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DEATH BY FIRE.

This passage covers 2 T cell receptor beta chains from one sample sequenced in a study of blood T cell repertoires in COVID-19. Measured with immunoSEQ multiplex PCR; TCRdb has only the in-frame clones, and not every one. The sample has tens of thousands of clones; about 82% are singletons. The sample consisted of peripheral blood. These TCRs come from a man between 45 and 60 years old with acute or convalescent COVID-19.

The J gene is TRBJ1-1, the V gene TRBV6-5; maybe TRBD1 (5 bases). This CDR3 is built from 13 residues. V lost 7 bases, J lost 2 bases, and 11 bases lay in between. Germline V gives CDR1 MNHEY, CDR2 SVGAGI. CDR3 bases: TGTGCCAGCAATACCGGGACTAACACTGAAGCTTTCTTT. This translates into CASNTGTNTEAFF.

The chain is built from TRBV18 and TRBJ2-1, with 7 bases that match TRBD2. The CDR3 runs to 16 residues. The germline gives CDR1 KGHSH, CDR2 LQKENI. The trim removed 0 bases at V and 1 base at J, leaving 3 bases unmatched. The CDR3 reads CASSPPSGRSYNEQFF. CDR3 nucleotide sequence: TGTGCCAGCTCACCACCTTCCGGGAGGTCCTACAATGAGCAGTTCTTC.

ADnlnth (Minn.) Hotel llurnort Ttrn Far ons Known to Ilnvo rcrUhed, nnil It It Thought Others Have Mot tlio Burnt JTnto. Dui.utii, Jan. 14. Tho Hotel Ht Louis burned Thursday, and at least two lives wore lost liow many more is not known, but it Is thought not less tlian five persons must bave perished in the flames. Tho thermometer wns 13 below zero. The flro started from a. leaky gas meter In tho bascmont, Tho structure was built In 1883 and was dry as tlndor. Tho fire caught taoar the elevator shaft, and In an In stant tho flumes wero through tho roof. In sixty minutes from tho tlmo tho flro broito out .not a bit of ths butluing was deft standing. Tho hotel and contents -wero completely destroyed. Tho walls all fell inward, thus proving not dan gerous to tho firemen. Tho worst was heaved at tho start and West Superior was called upon for aid. An engine .and hose company soon arrived from that place. Tho hotel was very popular and was filled with guests. As soon as fire was discovered tho brother of Proprietor Michaud and tho clovk rushed through tho house, bursting in doors and .awakening guests who wero asleep. Two of tho latter porlshcd In tho Jlatncs. They were brakeman Charles Preston and Baggageman Hau--dry, both employed on the night passenger train of tho Duluth, .South Shoro & Atlantic railroad, run ning between Duluth and Marquette. They ato breakfast and retired to gether. Humors of tho loss of the rail road men in tho flames were hoard all day, but not until 7:!!0 Friday, when the men should have reported for duty on tho outgoing train, was the horrible truth realized. Others must have perished it is -thought. Many got out of tho building on various lire escapes with which tho building was provided. Others were taken out by the firemen down their ladders. It is reasona bly certain that some women 'Perished on the third floor, also somo bargo men. Prod Iicnnclt, who i-oomcd in the hotel, stumbled over a prostrato body, which he was unablo .to save. His singed hair and eye brows and reddened face tell of the severity of his experience. One of tho scrub women is missing and she is thought to have perished. The olevator boy, answering to the name of Louis, was also reported missing, but it is believed that he is not burned. Tho night clerk reports having aroused several people, but one large man he was unable to awaken, although he jiounried and kicked him. One of the most pathetic incidents of "the conflagration was tho death of a moblc dog belonging to the little bon of tho proprietor. After the fire broke out and when the halls were denso with smoke the dog ran to tho room where the boy was playing and begau -to bark furiously. Tho boy thus -warned opened the door and ran out -and was carried from the burning bnilding, but the dog was overcome by 'the smoke and died in the hallway. One of tho ladies rooming at the ho tel was making her escape through a 'hall, carrying her sealskin cloak in one hand and her purse containing SOU in the other. In her flight through tho dark .hall sho stumbled over a little child that had been lost In tho excitement, and, dropping her valuables, carried tho youngster In safety to the street. It will be impossible to begin the search for the bodies for several hours, probably not till Saturday afternoon. "The hotel building belonged to the Boston Realty company, a corporation organized under the laws of the state of Maine. It was valued at 150,000 and insured for 520,000. Tho St. Louis was five stories high on Superior street and six stories on Michigan. It had a frontage of 100 feet on either street. The corner .-storo front was occupied by the American Express company and freight and ticket office of tho Chicago, St. Paul, Minneapolis & Omaha railroad. Their loss is total. Tho Pioneer Fuel company's office was in tho storo under tho hotel, also sev oral others with desk room. The losses hero wero total. AWFUL CATASTROPHE IN CHINA .Robbers Fire a Temple, Causing the Lost ot 1,400 I.tvei. San Francisco, Jan. 14. Advices :from Iloug Kong, China, dated December, 10, have been received by the steamer Gaelic tolling of ra. terrible disaster in a temple xiear Canton. Fourteen hundred per sons are said to bavo been burned, but an official census of the village shows 1,040 people missing. The temple at Kam Li, in tho Shul Hing district, bad been visited by robbers, who demanded several thousand taels in monoy. It was refused by those in charge. At tho lime a, great shed in front of tho temple, bnilt of mats, was filled with native? ' -who were watching a theatrical per formanco. This bhed the robbers fired The pcoplo were thrown into a panic tind rushed into tho temple, tho main ontranco of which caught fire. Tho eoriespondcnt states that 1,400 persons lost tholr lives, most of them being suf focated by tho denso smoke. Collins wero procured by hundreds from neigh boring cities. Tho consternation of the Chinese is described as soiuelhlutt terrible. ON TRIAL FOR POISONING. .further Hvltlonco Introduced In the Homestead Cam. PiTTanuitoii, Pa., Jan. 14. The court room was too small to hold tho crowd which poured in to hear tho proceed ings in tho second day of tho trial of Hugh Dorapsey for complicity in tho Homestead poisonings. Tho day was almost entirely taken up with the' examination of men who had been taken ill wliilo working at Homestead during tho strike and physicians who .attended thorn. The physicians all ex pressed tho belief thut tho iron hail burn, poisanod. MADE THEM PAY WELL. World' Fnlr Way and Mean Committee Drive Hard lliircnin- with Holder ol Tnrloun l'rlvlliigos A 111; Income Se cured from This Source. Chicago, Jan. 14. Tho world's fait committee on ways and means grant tho " Guido - Book" conces sion. This will close one of tho most romnrkablu financiering periods probably evor known in public ufTniw In all soventy-flv- concessions havo ''eon granted by tho committee. Not less than 2,000 applications for concessions havo been considered and rejected. Somo of tho rejected schemes had merit, but most of them arc classed under tho gonernl form of "fakes." Many moro wero advertising schemes, without tho 'slightest interest to visitors. But one in twcnty-ilvo of tho projects brought boforo tho coin uilttco had any good rcasou for being there. In tho estimates of resources from franchises nnd concessions 53,000,000 has been given as tho not profit to tho fair. This is tho estimate Fcrd W. Peck, chairman of tho finance commit tee, maltcs. Mr. Pock undoubtedly wishes to bo on tho safo side, and so named tho bottom figure. Tho opinion was expressed that on the basis of an attendanco of 80,000,000 tho fair Is likely to get from tho concessionaires ncaror SO.000,000 than $3,500,000. These estimates havo been made cither by tho concessionaires or by world's fair people, who havo worn out many pencils before arriving at satisfactory results. If thoy err it is on tho side of conservatism. Their grand total is: SouncE. Amount. Restaurants, Inns, etc J2,!00.000 Intramural electric railway 400,000 Steamboats 150,000 Launches, basins and lagoons. Wheel cha'r.s , Ilarro sliding railway Clow sanitary concession Conltey's catalogues Qmdo book 75,000 iSO.000 100,000 450,000 509,000 75,000 1.200.000 Midway plalsance. , Miscellaneous 100,003 Total Ofilclal cotlinalei.. ...f.i,800,00J ... VOJ.OW Probable excess 2,300,000 The miscellaneous includes all such concessions as tho soda water, pop corn nnd the llko. Thoy will probably exceed that sum, but the excess can be added to other estimates, which appear at first glance too largo. When one gets to the various shows along Midway plalsance and begins figuring on percentages, calculations become difficult. The business of con cessions mentioned can be approxi mately computed, with tho experiences of other expositions as a standard, but with those on Midway plaisance it is moro a matter of conjecture. What would be a good exposition in itself un der ordinary circumstances is stretched along the plalsance a pleasant place to spend a day in sight-seeing when all Is ready. The curious things covqJ a wide range, from the tenptive balloon to a reproduction of St. Peter's at Home, from the original drawings by Michael Angclo. Turkish, German, Australian, Indian and other villages, pavilions, panoramas, etc., arc to be there. From all of them the exposition will collect twenty-live cents for every dollar of admissions and from 10 to 15 per cent, on tho merchandise sold. Counting in tho great Ferriss wheel, at tho inventor.'s estimate of S4OO.O0O, it is believed that tho exposition will gather in a tributo of a round million from the plaisance. Then add 5200,000 from tho Llbby glass works concession, foi which a handsome structure is now being built, and the plaisance contri bution becomes 81,200,000. The glass concession includes tho sale of every thing made of glass. HURT IN A SMASH-UP. Illghteon 1'rrtons injured (n n Collision llctwren Trains ill Chicago. CmcAoo, Jan. 14. Tho Crete accom modation on tho Chicago & Eastern Illinois road, leaving Dearborn station at 7:20 o'clock Friday evening, was tel escoped at Fifty-fifth street by a Chi cago & Erie through train to Now Yorlc The accommodation train con sisted of three coaches filled with suburban residents on their way to their homes. Eighteen peoplo wero Bovcrcly injured in tho wreck, and scarcely anyone of tho 150 or more pas sengers escaped some bruises or minor injury. To add to the horror of the Eceno the center coach of tho accomo dation train caught firo from tho over turned stove, wliilo three passengers, two women and ono man, were caught in tho wreckage close to the flames, nnd were cut away from their perilous position by the heroic efforts of their fellow passengers. Tho list of injured is as follows: D. D. Caldwell, botb legs broken; Mrs. E. C Mahew, Internally Injured: William U. Smith, cut over eyes and back Injured; Lottio Iloyd, badly bruised and Internally Injured; P. V Marshall, both legs crushed below tho knees, Mrs. S. Moore, left leg and sldo bruised; Mrs R. D. Watkins, head and neck bruised and Ices crushed; It. U. Wutklns, seriously hurt; John Clemengcr, head cut and legs bruised; Mrs. 12. A. Million, back Injured; Freda Kltchtk, head bruised; Mrs. S. S. Nau, loft foot and back bruised; J, It. Coffman, cut on head; John lted mond, prlvato Company D, Sccntecnth In fautry, of Brooklyn, N. Y., back and logs bruised and Internally Injured, m ly dio; L. P. Trumuu, loft leg broken unci back and sldo In jured; C. W- 1jH. leg broken; Henry Telky, leg broken; Mrs. McPrced, back hurt; Mrs. M. Eisner, back Injured. Through tho blunder of tho Erie en gineer or the failure to display warn ing signals, tho big train behind did not slack up as tho suburban came to a stop. Conductor Sam C. Lewis of the Eastern Illinois train said tho lim ited should have known that his train was just ahead, for it had been follow ing behind from Forty-third street. Dedicated. Bemut, Wis., Jan. 14. With simple but appropriate ceremonies tho Pear sons' hall of science, tho last valuable addition to liololt college, was dedi cated Friday afternoon. The building is tho gift of Dr. D. K. Pear sous, tho woll-kiiown Chicago phil anthropist. Dr. Pearsons has proven himsolf tho frlond of tho college in mauy wnys and altogothor has glvon the ins'itution S250,000. President Eaton was presented with "the hoys of the now hall and made au address in j reply. Prof. Hiram D. Diuisinorc then made tho principal address of tho ' cureinoulea. THE COLD WAVE. Junk Frost's l'oiror Felt In All Vnttn at tho World. Waiiabh, Intl., Jan. 10. At 0 o'clock Sunday morning tho thormomotor reg istered 20 below zero, tho coldest in over twenty years. Tho increased cold was folt boforo midnight and steam was kopt up in all tho factories. Stock is suffering severely, and there is no doubt that all fruit is killed. A high wind is blowing from the southwest and another cold night Is imminent. Tho natural gas supply Is abundant and of good quality. LiniANON, Intl., Jan. 10. -Through misunderstanding of orders botween employes of tho natural gas company the supply of this city, which comes through a pipe line 20 miles In length, was shut off about 11 o'clock Sunday morning with tho thormomotor 15 de crees below zero. There was great suffering among tho people. Church services were discontinued and most of the population went to bed to keep warm. Tho supply cumo on again at 3 o'clock. EvANSvn.i.r;, Intl., Jan. 10. The Ohio river Is frozen completely over at this point and river truffle is entirely closed. This is tho first time In fourteen years that tho river has been frozen over, and tho coldest weather for eight years has been suffered Sunday, the thermometer registering 5 degrees be low zero at 7 a. m. From Nowburgh, 1" miles above here, to Henderson. 13 below, there is a solid gorge of ice, in bomo places piled several feet high. Jor.i:T, 111., Jan. HI. Tho city is threatened with a coal famine. Freight trains on all tho roads have been abandoned because of the snow block ade, and the supply is nearly exhausted. For nearly a week dealers havo been doling out coal to their customers in small quantities, hoping to be able to replenish their stocks soon, but the out look is just now very dubious. Champaign, 111., Jan. 10. The mer cury broke its record for this season Saturday night by getting down to 22 degrees below zero mark. In fact Sat urday night was the coldest in this city in eight years. Saturday the coal sup ply of both Champaign and Urbann was exhausted, and a great many fam ilies arc suffering on account of luck of fuel. GitEKNsnuito, Pn., Jan. 10. A little child of David McCracken, of Login's Ferry, was frozen to death Saturday. The baby was " months old. Mrs. Mc Cracken, wrapping the child up, started to walk to Parnassus, a distance o 2 miles. When she arrived there the babe was frozen stiff. Mascoutaii, 111., Jan. 1G. The re ports from St. .Clair, Washington, Clin ton and adjoining counties in the great wheat-growing section of southern Illinois indicate that tho growing crop has been badly injured by tho Decem ber drought and the exceeding cold weather of tho last two weeks. An accurate estimate of the damage can not be made at this time. The ther mometer registered 0 degrees below zero here Sunday, the coldest in years. Cait. CllAKM's, Va., Jan. 10. Snow fell early Sunday morning, covering the peninsula from 11 to 14 incites deep. The mercury is at 10 degrees. It was the coldest day since 1857. Steamers between Capo Charles and Norfolk are making their trips with much difficulty on account of tho ice. At Smith's island ice extends a mile ami a half into the ocean. Nashvii.i.e, Tenn., Jan. 10. Sunday was bitterly cold. The Cumberland is frozen from bank to bank and during the day was visited by thousands look ing at the unusual sight. Ponds near the city have been crowded with skaters, a scene rarely seen here. BAl.TlMOltE, Md., Jan. lb. Dispatches to the Sun from all parts of Maryland show that the mercury marks below zero in the eastern shore counties, us well as in tho western and moun tainous section of the state. Salisbury reports 10 degrees be low zero, and in the couutry round about birds, fowl and rabbits aro found in large quantities frozen to death. There Is much suffering among cattle on the marshes and many will die. Tho Wicomico and Nunticoke rivers are frozen solid for miles, and in mauy places tho ice is banked up 5 feet high in the lower Wicimoco. London. Jan. 10. Tho weather throughout Europe is intensely cold. In Russia the mercury is reported to have fallen to 09 degrees centigrade below zero and in Siberia to 70 de grees below zero. Wood fires are kept burning in the streets of St. Petersburg for tho benefit of way farers. Even the double windows of houses are coated. In tho south of Russia tho mercury indicates 45 degrees of frost AU river and canal traffic in Germany is interrupted. Navigation on the Baltic has almost ceased. The pontoon bridges on the Rhine have been hauscd in. In somo parts of Hungary tho ther mometer is 52 degrees below zero cen tigrade, aud in Constantinople tram cars and cabs have stopped running and snow has blocked all traffic in tho suburbs. Even telegraphic communi cation in Turkoy is generally Inter rupted. Many deaths from cold havo been reported. Chicago I'orlc Cullies High. HALIFAX, N. S., Jan. 10. Chicago pork has advanced within tho last three weeks in Halifax from S7 to SO per barrel to S13.50 and 18.50. Prime mess is worth S1H.50 and is scarce at that. Mess is quoted as high as S19. Fresh pork has advanced in the same lino from (1 to 8K cents per pound. Death of Gen. Hutu Ingulls. New Yoiuc, Jan. 10. Gen. Rufus In galls, United States army, rotircd, died Sunday in tho Grand hotel. Gen. In galls was retired from tho army at his own request on July 1, 188U, ho boing then quartermaster general of tlio army. He was born in Denmark, Mo., on August 23, 1820, and was graduated from tho United States military acad emy In 184S. I'ost Olllee Ilolibed. Irvinoton, N. Y., Jan. 10. Tho post office at this place was entered by burglars nt an oarly hour Saturday and robbed of SuoO in bills und stamps. HONORED BY THE POPE. S.rt. Hntnllt Mndo l'urmuicnt I'nrtal Del ejruto to Uio United Mitten What Ills Appointment Mcniis-tStiitemcut oT tho McOlynu Cusp. Washington, Jan, 10. A cablo mes ango has been received by Mgr. Satolll as follows: "Komi:, .Inn. H. Tlio apostolus delegation Is permanently established In tho United States undyouurocoullrmcd ns tlrst delegate, "O'CONNKM.." Archbishop Satolll, pcrmnnent apos tolic delegato in tho United States authorizes the publication of tho fol lowing statement in, regard to tho popo's action in tho caso of Dr. Mc Glynn: "On thn very day of tho reconciliation of Dr. Mcdlynn with tho church public notice was given of It, with tho statement that Mgr. Satolll had absolved from censuro and recon ciled Dr. McOlynn by special powor for tho purpose requested from and granted by tho holy father; and moreover that tho absolution had been given becauso Dr. McGlynn had wil lingly accepted tlio conditions laid down by tho uoiy latucr ns necessary and sutllelcnt. "This Information so expressed should havo suniecd to satisfy everyono with tho reconcili ation carried out by authority specially dele gated by the holy fnther and with the condi tions called for by tho holy father. Then It Is well to make sovornl ictlectlons: "1. 'fuatns soon ns It was understood that these conditions were compiled with every sin cere Catholic should at once havo felt himself bound In consclcncolo recognize .that all hau been dono lu tho caso that was expedient nnd In accord with tho spirit of tho Catliollo church "2. That tho selection of tho proper tlmo and the manner to glvo public Information of tho conditions belonged to tho authority of tho church and when tho holy father should II nd It opportune after tho reception of tho documents, which wero Immediately forwarded. "It Everyono could sco that tho lmmcdlato publication of those conditions was for pruden tial reasons omitted to avoid talk that might oppose tho good done by doing away with tho calamity which has so long weighed upon u prlcst'by reconcllllng htm with mother church. If this result had not been obtained, and If this wise silence has boon unacceptable to uny one, it must bo ascribed simply to premature exaction. "Tho conditions wero In this form: Dr. Mc Glynn has presented a brief statement of his opinions on moral and economic matters, and It was Judged not contrary to tho doctrino con stantly taught by tho church and ns recently continued by tho holy father In tho encyclical IJerum Novarum.' Also It is here by publicly made known that Dr. Mc Glynn, besides professing his ndlier ence to all the doctrines and teachings of tho Catholic church, has expressed his regret, say ing that he would be tho llrat to regret It for any act or word of his that may havo seemed lacking in the respect duo to ecclesiastical au thority, and he thereby intends to repair, as far as ho can, any offenso w hich may havo been given to Catholics. "Finally Dr. McOlynn has, of his own free will, declared and promised that within the limits of a not long period of tlmo he will go to Roino in tho spirit and intention which arc be coming to a good Catholic and a priest. "Then it is well to noto how deplorable it-is that this reconciliation should havo been dis cussed ns It has been in newspapers, in such inanner that private and lay persons havo dared to pass upon it harsh reproach and ill considered censure. That anyone should havo dared to speak of tho popo's authority over tho church in America as foreign is a bcntiment and an utterance enormously erroneous and scandalous. "Tho action of tho church and of tho holy see in the things that belong to it is superior to every man-made boundary universal and proper to every country in which there may bo Cath olics. For which reason it seems to us exceed ingly opportune to recommend due respect In every case to ecclesiastical authority, and be fore ull to that holy see, as well as to that of the council ot Baltimore, inasmuch us it is for bidden to treat ecclesiastical matters and questions through tlio medium of journalism. "Much moro deplorablo is it that persons, both ecclesiastics and laymen (who wish to ap pear as blncerely Catholic), mako bad use of Journalism with violent and mendacious at tacks, beyond all bounds of respect and charity, against venerable prelates, whoso virtue ana learning, whose rectitude ot character aud un questioned and unqftcsttonablo love toward tho churcn and the supremo pontiff, never unaccom panied by sincere love of country, mako them deservedly the subjects of the special predilec tion of tho holy father and of uni ersal esteem." New Youk, Jan. 10. On the an nouncement that the pope had estab lished a permanent delegation in the United States aud hud named Mgr. Satolll the first delegate, Archbishop Corrigan prepared a statement which his secretary. Father Conolly, gave to the press. The statement says among other things: "We all recelvo this decision of the holy father as wo recelvo all other decisions cml uating from him, with tho profoundest rever ence, respect aud obedience, lleforo the holy sco acted there might have been room for a dif ference of opinion; now nono exists. For my own part I gladly receive and welcomo the news In question, always supposing it to bo au thentic" "This is a complete answer to those who op posed Mgr. Satolll's authority. The establish ment ot a delegation hero will havo a most ben eficial effect on tho church In America. It will maintain peace and harmony and facili tate the settlement of controversy among Catholics, which heretofore had to bo f fcrred to Home. It practically organizes In perfect form, tho Catholic church In America, Instituting, as it were, for moro Important church affairs, homo rule. Wo will have at homo a branch of the supremo ecclesias tical court. A fur;her result will be that tho immediate working and thoughts of tho holy see will bo brought moro prominently before the Amorican people, who from observation will sco that thu Catholic church in its highest notion is thoroughly In harmony with the principles of our democracy and all that is good, useful and clovating In modern progress." Albany, N. Y Jan. 10. Rev. Dr, Frederick Z. Rookor, who has been ap pointed by tho popo to bo secretary of the apostolic delegation of Mgr. Satol li, and who is now on his way to America, is ouo of tho brightest of Albany's young men. It was. in this city that ho received his preliminary educa tion. Ho was born in Now York city in 1801 and removed here with his parents eight years later, llo gradu ated in tho public schools of this city. Rome, Jan. 1(1. Pope Leo is said to be greatly interested in tho situation in America and desirous of putting an end to tho ecclesiastical differences ex isting there. With this purpose in view the popo is preparing an on cyclical to tho American opiscopato, advising harmony and union. DEATH OF FRED HORN. He Wan the Oldoitt Seiiutor In the WU cousin I.culHluture. Milwaukuk, Jan. 10. State Senator Fred Jlorn, tho oldest aud most pictxircsquo member of tlio Wisconsin legislature, died at 10:15 Sunday morn ing at his home InCcdarburg at tho ago of 77 years. Mr. Horn was a native of Germany, a classmate of ilismurck, and a resident of Wisconsin for fifty years. Hu had served in tho Wis consin legislature almost constantly for forty-Uvo yoars, having been elected to thu first stato senate in 1848. His death resulted from hoart failure. GENERAL HAYES DEAD. Tho Bx-Prooidont Passoa Suddonly Away at HiB Homo In Fremont, Ohio An Acute Attack ot Ncuratgl!. of tlio Heart tho Cituno or Donth -Drier Sketch ot tho Career or an Illustrious American. Fmc.MONT, O., Jnn. 18. Ex-Prosldont Rutherford U. Hayes died at 11 o'clock last night. Mr. Hayes loft homo last week Mon day on a trip to Columbus, Buffalo and Cleveland. At tho last-named place' ho spent a fow days with his son, Webb C Hayes, who is located thoro with tho Thompson-Houston Carbon Company. During tho last month tho ex-prcsident had complained of ono or two slight attacks of neuralgia 'of tho heart, but as thoy passed away ho thought noth ing of it. On Saturday last ho experienced a se vere recurrenco of tho malady, but be ing prepared for his roturn homo pro ceeded on his journey, accompanied by his son Webb. Word had been Ecnt homo by telegraph of tho condition of tho general and lie was met on the train by his son Rutherford 15. Hayes and Dr. F. S. Hilbish, tho family physician, with a carriage. Entering tho carriage they wero rapidly driven to tho Hayes mansion in Spiegel grove, where all at tention was given tho stricken general from that moment up to tho tlmo of his death. Early in tho evening tho condition of tho ex-president was qulto favorable towards a good night, and with that assurance tho family, worn out from their continued watching, retired early to rest It was only for a Bhort time, when they wero hastily aroused and called to tho bedside of tho now dying father. Tho end soon came, and tho distinguished man passed peacefully and painlessly away at 10:45 p. m., with members of tho family and tho attending physician around him. Ills last words wero in reference to his dead wife: "I know that I am going where Lucy is," spokeuto his family physician with tho utmost earnestness. ItUTHKItFORD B. HAYES. Rutherford Uirchnrd Ilnyes was born in Dela ware, O , October -1, 18i!. Ho was a descendant in tho sixth generation of Gcorgo Hayes, who left Scotland in 11580 and Bottled at Windsor, Conn. Ho was graduated from Kcnyon college in 1812 and subsequently spent two yenrs at the law school at Cambridge, Mass. In 1815 ho was ndmitted to tho bar at Marietta, O., and com menced practlco ut Fremont iu 1819. Ho re moved to Cincinnati nnd soon had a very re munerative practice. On' June 7, ISul, Gov. Dennlson issued to Kutherford 1J. Haves a commission ns major of tho Twenty-third Ohio Volunteer Infantry. Fivomonthsof servlcolu West Virginia mado him colonel. At South Mountnln ho fought with tho utmost bravery and fearlessness and on that bloody Hold ho received a wound which left one of his arms weak for life. Following this engagement ho wns mado colonel of tho Twenty-third Ohio, tho regiment in which his military career began. As colonel, his commands iu thu Held were usually brigades or even divisions, and ho ren dered importnnt service at Cloyd Mountain, Winchester, Uerryville, Opequan, Fisher's hill und Cedar Creek. On tho last named Held Gea Hayes received a brigadier's commission for conspicuous gallantry nnd merit, Sheridan making tho recommendation August 0, 18G4, whilo in tho Held ho was nominated fur con gress, but ho refused to lcavo'tho urmy to work for his election. On August -t Gen. Hayes wrote from camp to William Henry Smith: "Your suggestion about getting a furlough to tako tho stump was cer tainly mado without reflection. Au oOlcer tit for duty who at this crisis would abandon his post to electioneer for a scat in congress ought to be scalped. You may feel perfectly sure I shall do no such thing " Ho was elected, never theless, by n majority of 2,455 In tho Second Ohio district, then, as now, a part of Hamilton county. Meanwhile his army record was grow ing larger nnd moro brilliant. Ueforo Gen. Huyos was breyetted a major general, March 13, 18U5, for gallant and distinguished service, he had been wounded four times, nnd for a hun dred days he was exposed in battles and s lrinlshes to death on the field In 1800 he was renominated for congress by tho republicans of his district nnd returned to tho Fortioth congress by 2,550 majority. After serving threo years in tho house of repre sentatives Gen. Hayes wns elected governor of Ohio, defeating Allen G. Thurman by U.0S3 plu rality Ho resigned his Eeat in congress und was Inaugurated governor Junuary 13, 180& In lfcC9 ho was re-elected governor, defeating Georgo II. Pendleton, tho democratic candidate, by 7,1150 votes. In 1875 Gen. Hayes was noml nntcd for govornor tho third tlmo and was elected by a plurality of 5,5U. This triumph gave Gov. Hayes wldo fame und prestige, and whilo filling this ofllco ho wns nominated by tho republican party In 1870 as Its candidate for president of tho United States. Tho contest was severe nnd closo and after tho election dis putes' arose as to tho doctoral votes of sovoral states Tho dispute was finally referred to a commis sion composed of 11 vo senators, tlvo representa tives and tlvo judges of tho supremo court of tho United States. Tho commission decided by n vote of eight to seven that tho electoral votes of tho disputed states should bo given to Hayes and ho was thcroby elected by a majority of ono over Sumucl J. Tllden. Ho wns Inaugurated March t, 1877. Af tor serving ono term ho re tired from public Ufo and has since lived at Fre mont 31 r. Ululiio' Condition. Washington, Jan.il8. There wore no events of noto in or about the Ulaino mansion during tho day yesterday, and but few callers. The attendant at thu door said that Mr. lUalno had passoil a good day and was resting nlcoly. Thcro wero moro than tho usual number of lights burning in tho Ulaino mansion last night, whioh gavo riso to reports that Mr. Hlaino was not so well. Thcso reports could not bo confirmed or de nied, as tho mansion was closed for Uio night at 1:80 o'clock. Tho physicians had not returned, -which is evidence that no radical ckaugo for tho. '.yars.o had occurred. ROAD REFORM. Sleeting of tlio National I.cagno for Ono Itonds nt Washington, D. C. Object of tho Organization. Washington, Jan. 18. Tho National Lcagtio for Good Roads mot hero yester day in its second convention, tho first having been hold it! Chicago last Oc tober. At tho opening of tho conven tion thcro wore present about eighty delegates who had been either form ally or informally designated by tho governors of states or by local organi zations to participato in its delibera tions. Senator Mandcrson, of Nobrasko, called tho convention to ordor and' stated that its primary purposo wns tho advancement of tho cause of good roads. Tho plan as outlined was to organizo tho leagues in each of the states front which dolcgatcs could bo sent to a na-i tlonal convention whoro a systematic plan of operations could bo devised.' Concisely stated tho objects of tho leaguo arc: 1 To' combine ns far as practicable tho ofTorts of all persons now engaged In tho wovk for road reform. 2 To awaken interest in tho subject among tho peoplo at large. H To receive, publish and discuss any well-con sldcred plans for local, state or national action or legislation. 4 To urge tho passage by tho house of representatives of tho senate's bill for a national highway commission of inquiry. 5 To aid in providing for a proper road exhibit and for free instructions in road-making at tho world's fair in Chi cago. 6 To establish tho leaguo on tho broadest possible ba3is throughout tho country, so that its influence may be of weight in any direction in which it may be ultimately thrown. 7 To obtain and spread among tho local leagues full information regard ing recent legislation for road improve ment and its practical operation in tho various states and counties. 8 To obtain and publish full infor mation regarding methods of road build ing as practiced in various parts of tho United States. 0 To procure and furnish to local leagues, at rcdnced prices, all valuable publications on tho subject of roads and road legislation. A CHANGE OF BASE. Tho Louisiana Lottery Ilns llccn Grantcct u Charter J'rom tho Itepubllo of Hon duras. TnaticioAT.PA, Honduras, Jan. 18. Tho Louisiana state lottery has been granted a charter from tho republic of Honduras and will remove its business to that country on the expiration: of its present charter, which will be January 1, 1891. Tho, Honduras government grants to the company tho island of Guanaja, in the islands of the bay of Honduras, which is to be used in such manner as tlio company may see fit for its purposes. Thn government concedes free of cost to tho company all lands which may bo required for lottery offices. All lottery tickets to bo issued by the company aro to bo impressed by the official seal of the Honduras gov ernment and all drawings are- to-bo su pervised by tho government. An important feature of the- conces sion is the granting of tho right to lay a cable lino from any point on tho coasts of Honduras to the United States, the Antilles or to Europe. Thcro in also a concession for a steamship lino from any ports on tho Honduras coast to any part of the world. AU articles of tho lottery company aro to be admitted to Honduras free of duty and all employes-of the lottery com pany are exempted from military serv ice. Tho lottery company is also ex empted from all taxes. Tho Honduras government ns a consideration for tho granting of. tho charter is to have tho free use of tlio cablo nnd steamship lines and' is to. receive $1,000,000 in American gold coin and a graduated percentage of from 1 to I! per cent of the face valucof all tickets sold bj' the' company. DAMAGING EVIDENCE rroducedlhy Uio I'rosecuttoixt thnllnuie 1 1 cad rolsonlnc Trial- All AnnlyOaShovrit that tho Food Contained Antonio iiod Crntou Oil.. PiTTsnunair, Jan. 18k. Tho sensation al developments of Monday in the case of Hughi Dempsey, charged with fur nishing poison for tho purposo of mak ing sick tho non-union men of Home stead, caused a perfect jam in Judgo Stowa's-branch of criminal court yester day. Capt. Hunt, of Pittsburgh, testing chemist, who made- an analysis of the contents of the fruit jars, began his story of tho analysis He said: "An an alysis made of the- excrement showed that it contained nine drops of an oil containing and largely composed of cro ton oil. It also contained about onc ' twelfth of a grain of arsenic." J.. D. Flynn, manager Western. Union Telegraph Company, produced a copy of the telegram from Cincinnati on Sep tember 20 addressed to T)omp.e-y, read ing: "Send mo 520. In a pincb. Two good agents on tho road. Hoatty." After brief examination of F. Price, a reporter, and V. K. Griffiths,, who tes tified that they became sick after drink ing coifeo obtained in the Ilomcstcad mill, District Attorney Rurloigh sub mitted tho- Cincinnati telegram from lleatty to Dcmpsoy; Dr. Wales' state ment as to tho number of cases of sick ness in tho mill; tho bill marked "O. 1C, Dempsey," and identified by Pat Gallagher In evidence. Ho then an nounced that the commonwealth rested. Impending Uuuccr. JKKrratsoNVii.i.i:, Iud.v Jan. 18. Tho situation on tho Ohio rlvor grows more serious every hour. It Is solid from end to end und s, sudden thuw vrould Bweep millions of dollars' wrath of property out of existence. Worst of all, it coal famine has bet in. Coal ia worth $5 a cart load, whilo millions of bushels lie in bight, but are liouimud la by tho gorgt The Mulno Koriutottdilp. AuoustA, Me., Jan. 18. Tho election of United States senator .yestorday re sulted ns follows: Senato Eugene Ilnlo 23; Arthur Sowall 1. Houso Hale 05, Scwuil -11. Halo wusdoclarcd olectctL